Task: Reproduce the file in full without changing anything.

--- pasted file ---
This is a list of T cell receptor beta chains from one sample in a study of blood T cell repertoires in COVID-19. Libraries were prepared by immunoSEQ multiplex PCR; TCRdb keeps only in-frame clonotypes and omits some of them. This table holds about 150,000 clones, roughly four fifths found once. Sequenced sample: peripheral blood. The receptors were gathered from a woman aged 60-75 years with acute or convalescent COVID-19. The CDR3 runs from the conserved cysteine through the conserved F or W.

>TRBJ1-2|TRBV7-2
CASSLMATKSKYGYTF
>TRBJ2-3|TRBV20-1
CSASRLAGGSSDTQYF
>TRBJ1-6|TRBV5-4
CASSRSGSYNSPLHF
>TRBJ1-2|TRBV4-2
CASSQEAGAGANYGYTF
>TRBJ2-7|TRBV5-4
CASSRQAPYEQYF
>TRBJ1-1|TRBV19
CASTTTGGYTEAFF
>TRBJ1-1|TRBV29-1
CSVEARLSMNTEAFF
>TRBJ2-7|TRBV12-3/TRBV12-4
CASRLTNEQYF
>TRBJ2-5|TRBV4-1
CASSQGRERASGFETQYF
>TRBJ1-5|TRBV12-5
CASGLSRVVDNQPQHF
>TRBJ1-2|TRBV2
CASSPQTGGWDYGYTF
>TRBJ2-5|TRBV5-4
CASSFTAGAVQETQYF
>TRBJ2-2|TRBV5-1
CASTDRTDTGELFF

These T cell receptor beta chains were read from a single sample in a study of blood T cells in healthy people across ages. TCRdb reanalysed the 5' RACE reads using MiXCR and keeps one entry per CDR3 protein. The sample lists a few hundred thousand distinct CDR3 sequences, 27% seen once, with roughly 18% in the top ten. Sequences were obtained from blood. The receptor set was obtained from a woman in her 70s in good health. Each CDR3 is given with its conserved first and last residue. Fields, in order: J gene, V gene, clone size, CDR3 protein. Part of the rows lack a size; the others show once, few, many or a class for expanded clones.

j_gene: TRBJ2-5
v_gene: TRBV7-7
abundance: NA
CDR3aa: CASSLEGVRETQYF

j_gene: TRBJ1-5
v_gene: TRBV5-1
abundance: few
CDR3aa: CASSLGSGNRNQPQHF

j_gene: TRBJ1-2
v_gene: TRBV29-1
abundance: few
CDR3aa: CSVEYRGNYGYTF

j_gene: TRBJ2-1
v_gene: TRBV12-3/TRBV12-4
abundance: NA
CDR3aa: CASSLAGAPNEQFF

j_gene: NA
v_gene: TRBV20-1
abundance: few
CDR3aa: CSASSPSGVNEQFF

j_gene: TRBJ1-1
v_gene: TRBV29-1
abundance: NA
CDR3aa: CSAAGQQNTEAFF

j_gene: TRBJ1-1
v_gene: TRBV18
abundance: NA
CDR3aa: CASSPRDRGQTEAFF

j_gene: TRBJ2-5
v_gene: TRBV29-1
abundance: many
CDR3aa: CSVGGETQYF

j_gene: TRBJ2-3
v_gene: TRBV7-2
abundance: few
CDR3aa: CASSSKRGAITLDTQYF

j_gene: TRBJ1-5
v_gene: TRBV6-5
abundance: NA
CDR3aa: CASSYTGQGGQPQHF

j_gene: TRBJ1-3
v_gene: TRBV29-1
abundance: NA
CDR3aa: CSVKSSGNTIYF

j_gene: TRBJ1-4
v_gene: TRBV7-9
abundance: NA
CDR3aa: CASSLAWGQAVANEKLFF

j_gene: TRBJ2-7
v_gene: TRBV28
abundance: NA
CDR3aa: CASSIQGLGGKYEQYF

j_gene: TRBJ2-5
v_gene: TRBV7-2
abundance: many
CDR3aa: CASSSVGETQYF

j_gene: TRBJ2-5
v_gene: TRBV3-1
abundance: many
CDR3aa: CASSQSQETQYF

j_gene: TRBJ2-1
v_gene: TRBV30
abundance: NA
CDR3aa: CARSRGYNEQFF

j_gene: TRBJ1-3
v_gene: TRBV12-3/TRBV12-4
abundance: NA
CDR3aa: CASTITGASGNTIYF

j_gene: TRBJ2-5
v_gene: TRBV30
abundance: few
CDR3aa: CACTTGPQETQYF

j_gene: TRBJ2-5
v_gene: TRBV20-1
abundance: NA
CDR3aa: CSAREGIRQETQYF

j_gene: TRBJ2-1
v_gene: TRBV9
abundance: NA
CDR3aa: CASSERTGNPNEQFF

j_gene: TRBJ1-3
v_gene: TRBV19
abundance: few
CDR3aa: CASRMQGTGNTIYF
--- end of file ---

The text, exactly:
This is a list of T cell receptor beta chains from one sample in a study of blood T cell repertoires in COVID-19. Libraries were prepared by immunoSEQ multiplex PCR; TCRdb keeps only in-frame clonotypes and omits some of them. This table holds about 150,000 clones, roughly four fifths found once. Sequenced sample: peripheral blood. The receptors were gathered from a woman aged 60-75 years with acute or convalescent COVID-19. The CDR3 runs from the conserved cysteine through the conserved F or W.

>TRBJ1-2|TRBV7-2
CASSLMATKSKYGYTF
>TRBJ2-3|TRBV20-1
CSASRLAGGSSDTQYF
>TRBJ1-6|TRBV5-4
CASSRSGSYNSPLHF
>TRBJ1-2|TRBV4-2
CASSQEAGAGANYGYTF
>TRBJ2-7|TRBV5-4
CASSRQAPYEQYF
>TRBJ1-1|TRBV19
CASTTTGGYTEAFF
>TRBJ1-1|TRBV29-1
CSVEARLSMNTEAFF
>TRBJ2-7|TRBV12-3/TRBV12-4
CASRLTNEQYF
>TRBJ2-5|TRBV4-1
CASSQGRERASGFETQYF
>TRBJ1-5|TRBV12-5
CASGLSRVVDNQPQHF
>TRBJ1-2|TRBV2
CASSPQTGGWDYGYTF
>TRBJ2-5|TRBV5-4
CASSFTAGAVQETQYF
>TRBJ2-2|TRBV5-1
CASTDRTDTGELFF

These T cell receptor beta chains were read from a single sample in a study of blood T cells in healthy people across ages. TCRdb reanalysed the 5' RACE reads using MiXCR and keeps one entry per CDR3 protein. The sample lists a few hundred thousand distinct CDR3 sequences, 27% seen once, with roughly 18% in the top ten. Sequences were obtained from blood. The receptor set was obtained from a woman in her 70s in good health. Each CDR3 is given with its conserved first and last residue. Fields, in order: J gene, V gene, clone size, CDR3 protein. Part of the rows lack a size; the others show once, few, many or a class for expanded clones.

j_gene: TRBJ2-5
v_gene: TRBV7-7
abundance: NA
CDR3aa: CASSLEGVRETQYF

j_gene: TRBJ1-5
v_gene: TRBV5-1
abundance: few
CDR3aa: CASSLGSGNRNQPQHF

j_gene: TRBJ1-2
v_gene: TRBV29-1
abundance: few
CDR3aa: CSVEYRGNYGYTF

j_gene: TRBJ2-1
v_gene: TRBV12-3/TRBV12-4
abundance: NA
CDR3aa: CASSLAGAPNEQFF

j_gene: NA
v_gene: TRBV20-1
abundance: few
CDR3aa: CSASSPSGVNEQFF

j_gene: TRBJ1-1
v_gene: TRBV29-1
abundance: NA
CDR3aa: CSAAGQQNTEAFF

j_gene: TRBJ1-1
v_gene: TRBV18
abundance: NA
CDR3aa: CASSPRDRGQTEAFF

j_gene: TRBJ2-5
v_gene: TRBV29-1
abundance: many
CDR3aa: CSVGGETQYF

j_gene: TRBJ2-3
v_gene: TRBV7-2
abundance: few
CDR3aa: CASSSKRGAITLDTQYF

j_gene: TRBJ1-5
v_gene: TRBV6-5
abundance: NA
CDR3aa: CASSYTGQGGQPQHF

j_gene: TRBJ1-3
v_gene: TRBV29-1
abundance: NA
CDR3aa: CSVKSSGNTIYF

j_gene: TRBJ1-4
v_gene: TRBV7-9
abundance: NA
CDR3aa: CASSLAWGQAVANEKLFF

j_gene: TRBJ2-7
v_gene: TRBV28
abundance: NA
CDR3aa: CASSIQGLGGKYEQYF

j_gene: TRBJ2-5
v_gene: TRBV7-2
abundance: many
CDR3aa: CASSSVGETQYF

j_gene: TRBJ2-5
v_gene: TRBV3-1
abundance: many
CDR3aa: CASSQSQETQYF

j_gene: TRBJ2-1
v_gene: TRBV30
abundance: NA
CDR3aa: CARSRGYNEQFF

j_gene: TRBJ1-3
v_gene: TRBV12-3/TRBV12-4
abundance: NA
CDR3aa: CASTITGASGNTIYF

j_gene: TRBJ2-5
v_gene: TRBV30
abundance: few
CDR3aa: CACTTGPQETQYF

j_gene: TRBJ2-5
v_gene: TRBV20-1
abundance: NA
CDR3aa: CSAREGIRQETQYF

j_gene: TRBJ2-1
v_gene: TRBV9
abundance: NA
CDR3aa: CASSERTGNPNEQFF

j_gene: TRBJ1-3
v_gene: TRBV19
abundance: few
CDR3aa: CASRMQGTGNTIYF